As images of protests flood our social media feeds important conversations are starting to take place. Many whites, including myself, are looking for ways to help minority voices be heard and create significant change.
Zig Ziglar, a well-known motivational speaker said, “The first step in solving a problem is to recognize that it does exist.”
As a person I consider myself a pretty decent human being. I believe in God and showing others His love. I give 100% to my students at school and genuinely love them all. I volunteer when I see a need and donate, when I can afford it, to causes that speak to my heart. I have conversations with my daughter about current events, using these moments as talking points so that she grows up aware. And, the real kicker, I have multiple friends of color. So I can’t possibly be part of the problem, right?
Except, maybe I am.
In my literature class, when teaching about the different kinds of point-of- view, I also teach about perspective. I explain to the students that our perspective is shaped by what we see and know. In order to demonstrate this concept I do an activity where I stand in the center of the classroom and make a serious sounding statement while smiling and winking at the students who can see my face. After, I have different students from around the room discuss what they “saw”. Those students positioned behind me thought me angry or mean. The students who could see my face thought me to be joking or, at the most, sarcastic. Even though the students had different answers, they were all correct: because they based their response on their observations.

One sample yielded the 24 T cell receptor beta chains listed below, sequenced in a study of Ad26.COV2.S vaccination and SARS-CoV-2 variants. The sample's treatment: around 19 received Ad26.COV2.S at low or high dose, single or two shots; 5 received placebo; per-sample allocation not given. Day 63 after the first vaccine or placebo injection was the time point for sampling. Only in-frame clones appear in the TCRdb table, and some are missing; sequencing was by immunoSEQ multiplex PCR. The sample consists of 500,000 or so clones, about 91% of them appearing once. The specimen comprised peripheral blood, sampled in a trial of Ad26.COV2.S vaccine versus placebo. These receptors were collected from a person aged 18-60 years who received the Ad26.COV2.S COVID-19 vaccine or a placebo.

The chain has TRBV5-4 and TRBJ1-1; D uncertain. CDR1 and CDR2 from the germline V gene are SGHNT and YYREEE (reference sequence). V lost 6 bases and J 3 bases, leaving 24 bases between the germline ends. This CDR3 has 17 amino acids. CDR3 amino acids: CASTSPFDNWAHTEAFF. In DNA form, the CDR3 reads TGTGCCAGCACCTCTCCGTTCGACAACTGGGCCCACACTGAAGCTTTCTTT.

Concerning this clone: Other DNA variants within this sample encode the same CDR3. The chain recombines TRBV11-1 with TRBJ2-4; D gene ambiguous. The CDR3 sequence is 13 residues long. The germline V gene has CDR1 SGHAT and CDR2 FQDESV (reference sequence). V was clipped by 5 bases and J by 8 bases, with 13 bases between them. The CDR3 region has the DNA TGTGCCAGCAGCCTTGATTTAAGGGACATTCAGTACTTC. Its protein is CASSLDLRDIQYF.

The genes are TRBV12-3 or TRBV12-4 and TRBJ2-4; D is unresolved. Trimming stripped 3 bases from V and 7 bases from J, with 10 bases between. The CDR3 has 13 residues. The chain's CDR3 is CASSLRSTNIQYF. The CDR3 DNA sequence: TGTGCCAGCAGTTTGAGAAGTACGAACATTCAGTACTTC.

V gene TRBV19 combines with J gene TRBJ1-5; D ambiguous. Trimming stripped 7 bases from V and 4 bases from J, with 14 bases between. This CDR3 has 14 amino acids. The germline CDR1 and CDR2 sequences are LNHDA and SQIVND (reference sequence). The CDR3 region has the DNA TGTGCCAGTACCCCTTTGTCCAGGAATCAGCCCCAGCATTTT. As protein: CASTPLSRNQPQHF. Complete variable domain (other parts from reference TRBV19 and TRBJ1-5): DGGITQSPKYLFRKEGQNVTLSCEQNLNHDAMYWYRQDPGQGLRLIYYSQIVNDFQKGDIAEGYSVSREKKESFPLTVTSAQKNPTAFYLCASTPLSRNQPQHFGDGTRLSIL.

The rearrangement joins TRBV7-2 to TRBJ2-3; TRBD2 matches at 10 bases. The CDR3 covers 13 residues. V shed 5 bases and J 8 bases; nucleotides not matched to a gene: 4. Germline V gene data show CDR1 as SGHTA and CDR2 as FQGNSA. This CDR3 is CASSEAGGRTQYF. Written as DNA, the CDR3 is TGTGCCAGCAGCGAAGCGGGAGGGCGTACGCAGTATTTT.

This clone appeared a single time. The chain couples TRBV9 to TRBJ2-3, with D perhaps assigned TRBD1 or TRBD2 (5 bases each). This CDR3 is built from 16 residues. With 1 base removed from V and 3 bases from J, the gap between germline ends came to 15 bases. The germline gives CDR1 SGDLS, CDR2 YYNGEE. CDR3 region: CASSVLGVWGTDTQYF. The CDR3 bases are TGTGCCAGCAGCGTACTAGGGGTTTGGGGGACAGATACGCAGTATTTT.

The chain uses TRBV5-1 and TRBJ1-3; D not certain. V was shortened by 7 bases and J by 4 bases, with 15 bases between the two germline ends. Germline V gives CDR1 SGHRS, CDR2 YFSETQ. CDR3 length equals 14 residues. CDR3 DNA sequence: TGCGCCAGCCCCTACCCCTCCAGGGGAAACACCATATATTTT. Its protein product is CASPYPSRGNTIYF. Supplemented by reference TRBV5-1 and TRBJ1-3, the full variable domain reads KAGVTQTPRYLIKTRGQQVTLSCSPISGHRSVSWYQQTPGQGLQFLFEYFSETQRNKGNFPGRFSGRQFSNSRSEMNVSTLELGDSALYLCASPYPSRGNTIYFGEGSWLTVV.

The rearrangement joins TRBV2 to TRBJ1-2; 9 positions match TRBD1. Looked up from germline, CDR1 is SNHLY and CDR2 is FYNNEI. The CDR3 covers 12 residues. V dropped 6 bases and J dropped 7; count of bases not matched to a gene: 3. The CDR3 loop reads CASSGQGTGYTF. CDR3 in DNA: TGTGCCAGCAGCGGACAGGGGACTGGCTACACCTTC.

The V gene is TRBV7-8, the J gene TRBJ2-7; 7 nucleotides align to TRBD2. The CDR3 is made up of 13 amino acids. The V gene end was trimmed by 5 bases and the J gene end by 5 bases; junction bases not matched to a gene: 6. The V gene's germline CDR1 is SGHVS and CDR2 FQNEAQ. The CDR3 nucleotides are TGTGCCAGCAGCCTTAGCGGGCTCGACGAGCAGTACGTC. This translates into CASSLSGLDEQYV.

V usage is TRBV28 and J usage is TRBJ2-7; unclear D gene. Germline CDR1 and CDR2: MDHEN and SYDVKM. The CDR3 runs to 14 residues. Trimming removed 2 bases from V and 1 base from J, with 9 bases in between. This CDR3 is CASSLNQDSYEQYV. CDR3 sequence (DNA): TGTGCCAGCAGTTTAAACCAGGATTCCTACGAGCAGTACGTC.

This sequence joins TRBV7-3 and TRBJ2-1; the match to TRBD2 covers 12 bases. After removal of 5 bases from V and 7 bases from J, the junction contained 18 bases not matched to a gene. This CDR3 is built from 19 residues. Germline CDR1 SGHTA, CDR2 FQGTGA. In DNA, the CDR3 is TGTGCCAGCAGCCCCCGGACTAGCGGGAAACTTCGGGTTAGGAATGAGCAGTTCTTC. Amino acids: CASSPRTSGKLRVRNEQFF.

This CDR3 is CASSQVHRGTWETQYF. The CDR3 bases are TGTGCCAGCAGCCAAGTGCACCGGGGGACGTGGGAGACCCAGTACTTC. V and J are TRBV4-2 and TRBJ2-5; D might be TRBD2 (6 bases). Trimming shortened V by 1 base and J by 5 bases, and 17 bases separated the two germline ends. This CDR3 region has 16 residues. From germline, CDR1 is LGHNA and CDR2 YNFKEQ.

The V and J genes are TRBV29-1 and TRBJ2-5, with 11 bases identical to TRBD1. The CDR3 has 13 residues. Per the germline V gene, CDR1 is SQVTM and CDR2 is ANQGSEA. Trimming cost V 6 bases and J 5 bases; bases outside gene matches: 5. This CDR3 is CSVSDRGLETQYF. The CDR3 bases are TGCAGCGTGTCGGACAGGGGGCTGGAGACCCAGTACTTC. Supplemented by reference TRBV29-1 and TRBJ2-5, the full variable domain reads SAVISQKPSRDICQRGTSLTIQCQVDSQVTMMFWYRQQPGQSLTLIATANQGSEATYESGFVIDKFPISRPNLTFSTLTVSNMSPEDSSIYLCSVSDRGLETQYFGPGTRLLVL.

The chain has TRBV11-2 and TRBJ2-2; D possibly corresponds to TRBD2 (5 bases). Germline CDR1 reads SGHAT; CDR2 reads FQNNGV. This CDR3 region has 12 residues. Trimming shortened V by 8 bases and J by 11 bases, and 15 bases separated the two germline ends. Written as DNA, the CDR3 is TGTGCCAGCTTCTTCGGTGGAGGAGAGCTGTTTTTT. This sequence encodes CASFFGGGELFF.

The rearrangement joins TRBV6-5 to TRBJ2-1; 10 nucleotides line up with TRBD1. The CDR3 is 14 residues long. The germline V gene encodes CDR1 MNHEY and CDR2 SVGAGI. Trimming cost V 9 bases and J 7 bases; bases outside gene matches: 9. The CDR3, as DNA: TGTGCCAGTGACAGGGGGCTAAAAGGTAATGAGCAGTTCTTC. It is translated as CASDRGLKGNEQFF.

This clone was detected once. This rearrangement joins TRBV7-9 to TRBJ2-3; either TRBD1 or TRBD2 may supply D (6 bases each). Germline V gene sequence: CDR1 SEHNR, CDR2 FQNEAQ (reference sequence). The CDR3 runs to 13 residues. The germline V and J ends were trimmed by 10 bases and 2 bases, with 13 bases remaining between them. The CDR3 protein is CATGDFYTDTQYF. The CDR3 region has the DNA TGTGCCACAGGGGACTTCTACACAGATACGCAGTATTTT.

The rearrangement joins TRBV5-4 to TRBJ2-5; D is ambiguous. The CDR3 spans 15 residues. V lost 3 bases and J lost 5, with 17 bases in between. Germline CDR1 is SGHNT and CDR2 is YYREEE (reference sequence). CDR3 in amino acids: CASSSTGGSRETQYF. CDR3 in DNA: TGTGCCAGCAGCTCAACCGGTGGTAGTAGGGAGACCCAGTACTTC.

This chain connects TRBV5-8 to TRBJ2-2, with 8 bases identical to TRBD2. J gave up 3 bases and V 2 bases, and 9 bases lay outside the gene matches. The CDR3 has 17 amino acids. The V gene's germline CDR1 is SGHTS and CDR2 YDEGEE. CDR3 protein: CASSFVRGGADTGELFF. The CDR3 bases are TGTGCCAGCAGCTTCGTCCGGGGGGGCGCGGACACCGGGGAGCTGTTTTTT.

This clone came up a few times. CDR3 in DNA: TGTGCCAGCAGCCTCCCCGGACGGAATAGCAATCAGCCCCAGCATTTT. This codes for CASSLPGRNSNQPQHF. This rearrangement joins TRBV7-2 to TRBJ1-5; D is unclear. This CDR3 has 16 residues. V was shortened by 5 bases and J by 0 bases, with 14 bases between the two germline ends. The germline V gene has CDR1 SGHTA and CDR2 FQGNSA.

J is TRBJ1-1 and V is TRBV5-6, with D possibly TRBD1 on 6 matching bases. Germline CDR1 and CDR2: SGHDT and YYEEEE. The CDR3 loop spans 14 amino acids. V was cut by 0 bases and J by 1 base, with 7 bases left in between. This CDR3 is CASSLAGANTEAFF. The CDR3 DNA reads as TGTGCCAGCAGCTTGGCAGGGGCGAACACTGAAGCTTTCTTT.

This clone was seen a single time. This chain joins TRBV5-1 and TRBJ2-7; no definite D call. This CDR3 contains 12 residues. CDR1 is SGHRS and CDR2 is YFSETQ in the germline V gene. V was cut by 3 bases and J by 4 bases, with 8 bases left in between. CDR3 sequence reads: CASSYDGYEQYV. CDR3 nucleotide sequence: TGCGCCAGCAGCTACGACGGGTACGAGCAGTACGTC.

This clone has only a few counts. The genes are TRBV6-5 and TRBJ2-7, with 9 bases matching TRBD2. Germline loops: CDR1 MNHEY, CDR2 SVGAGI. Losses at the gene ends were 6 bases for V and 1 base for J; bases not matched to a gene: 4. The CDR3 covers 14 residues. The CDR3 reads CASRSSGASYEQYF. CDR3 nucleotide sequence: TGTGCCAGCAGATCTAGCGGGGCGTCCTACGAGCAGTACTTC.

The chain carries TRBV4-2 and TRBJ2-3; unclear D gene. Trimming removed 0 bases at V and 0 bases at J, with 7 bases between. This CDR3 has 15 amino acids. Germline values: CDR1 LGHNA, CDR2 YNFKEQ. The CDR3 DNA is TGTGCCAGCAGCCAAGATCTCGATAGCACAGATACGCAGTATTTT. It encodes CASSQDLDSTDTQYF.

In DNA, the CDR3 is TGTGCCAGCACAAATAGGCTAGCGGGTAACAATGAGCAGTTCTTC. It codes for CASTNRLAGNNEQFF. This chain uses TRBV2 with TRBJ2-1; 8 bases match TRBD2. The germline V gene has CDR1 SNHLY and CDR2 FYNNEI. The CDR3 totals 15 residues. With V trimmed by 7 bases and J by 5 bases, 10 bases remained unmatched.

Reading through Facebook last night I came across a poignant comment from a black first grade teacher in Alabama (who wishes to remain anonymous). I’m paraphrasing but she said that white people see racism as cruel or mean acts committed by one race towards another. They then use the justification that they have never done this so, therefore, they cannot be racist. However, blacks see racism more as an organization meant to suppress (and oppress) them.
This comment led me to a clear “Ah-ha!” moment. These protests are not just about individual acts of hatred and ignorance. These are about a system, a world that operates in a manner where one group of people are consistently and inherently set up to be more successful than other groups. Look an our schools and see the truth of this. Most schools have some version of a gifted or honors program. What percentage of those students are white versus colored? Now, look at the disciplinary, ALE, and SPED programs with those same demographics. See the problem? Now imagine this on a national level in all sorts of scenarios. This is the battle that the blacks are fighting.
One common rebuttal I’m seeing is, “Well I was never handed anything. I grew up poor and had to work hard and sweat blood for everything I got.” Yes, BUT… you weren’t poor AND black. You didn’t miss out on educational opportunities because of the color of your skin. You didn’t get a criminal record because your skin was too dark to earn you leniency. You didn’t get denied a job or passed over for a promotion because of your race. Your only obstacles were work ethic and luck.
These protests are not about pitting races against each other but rather about giving us all the same playing field. As whites we cannot give the proper support until we are willing to swallow some bitter pills and realize that, intentional or not, we have contributed to the problem with our compliancy. The first step in having this chaos mean something is that we look around and recognize that our system is broken.
Now, how do we fix it?